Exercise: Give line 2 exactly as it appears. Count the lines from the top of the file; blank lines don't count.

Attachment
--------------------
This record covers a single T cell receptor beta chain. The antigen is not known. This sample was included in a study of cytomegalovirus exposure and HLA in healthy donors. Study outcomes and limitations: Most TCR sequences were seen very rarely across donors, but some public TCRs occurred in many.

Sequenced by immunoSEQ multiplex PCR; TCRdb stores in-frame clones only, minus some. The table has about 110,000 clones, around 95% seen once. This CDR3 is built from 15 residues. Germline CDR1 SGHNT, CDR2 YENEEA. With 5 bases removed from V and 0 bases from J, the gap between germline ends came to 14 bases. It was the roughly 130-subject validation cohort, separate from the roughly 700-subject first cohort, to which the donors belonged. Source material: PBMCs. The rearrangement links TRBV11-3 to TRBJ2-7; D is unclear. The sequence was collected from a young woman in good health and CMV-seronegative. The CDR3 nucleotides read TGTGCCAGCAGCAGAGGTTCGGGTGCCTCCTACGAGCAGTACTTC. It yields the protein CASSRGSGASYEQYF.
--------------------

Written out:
Sequenced by immunoSEQ multiplex PCR; TCRdb stores in-frame clones only, minus some. The table has about 110,000 clones, around 95% seen once. This CDR3 is built from 15 residues. Germline CDR1 SGHNT, CDR2 YENEEA. With 5 bases removed from V and 0 bases from J, the gap between germline ends came to 14 bases. It was the roughly 130-subject validation cohort, separate from the roughly 700-subject first cohort, to which the donors belonged. Source material: PBMCs. The rearrangement links TRBV11-3 to TRBJ2-7; D is unclear. The sequence was collected from a young woman in good health and CMV-seronegative. The CDR3 nucleotides read TGTGCCAGCAGCAGAGGTTCGGGTGCCTCCTACGAGCAGTACTTC. It yields the protein CASSRGSGASYEQYF.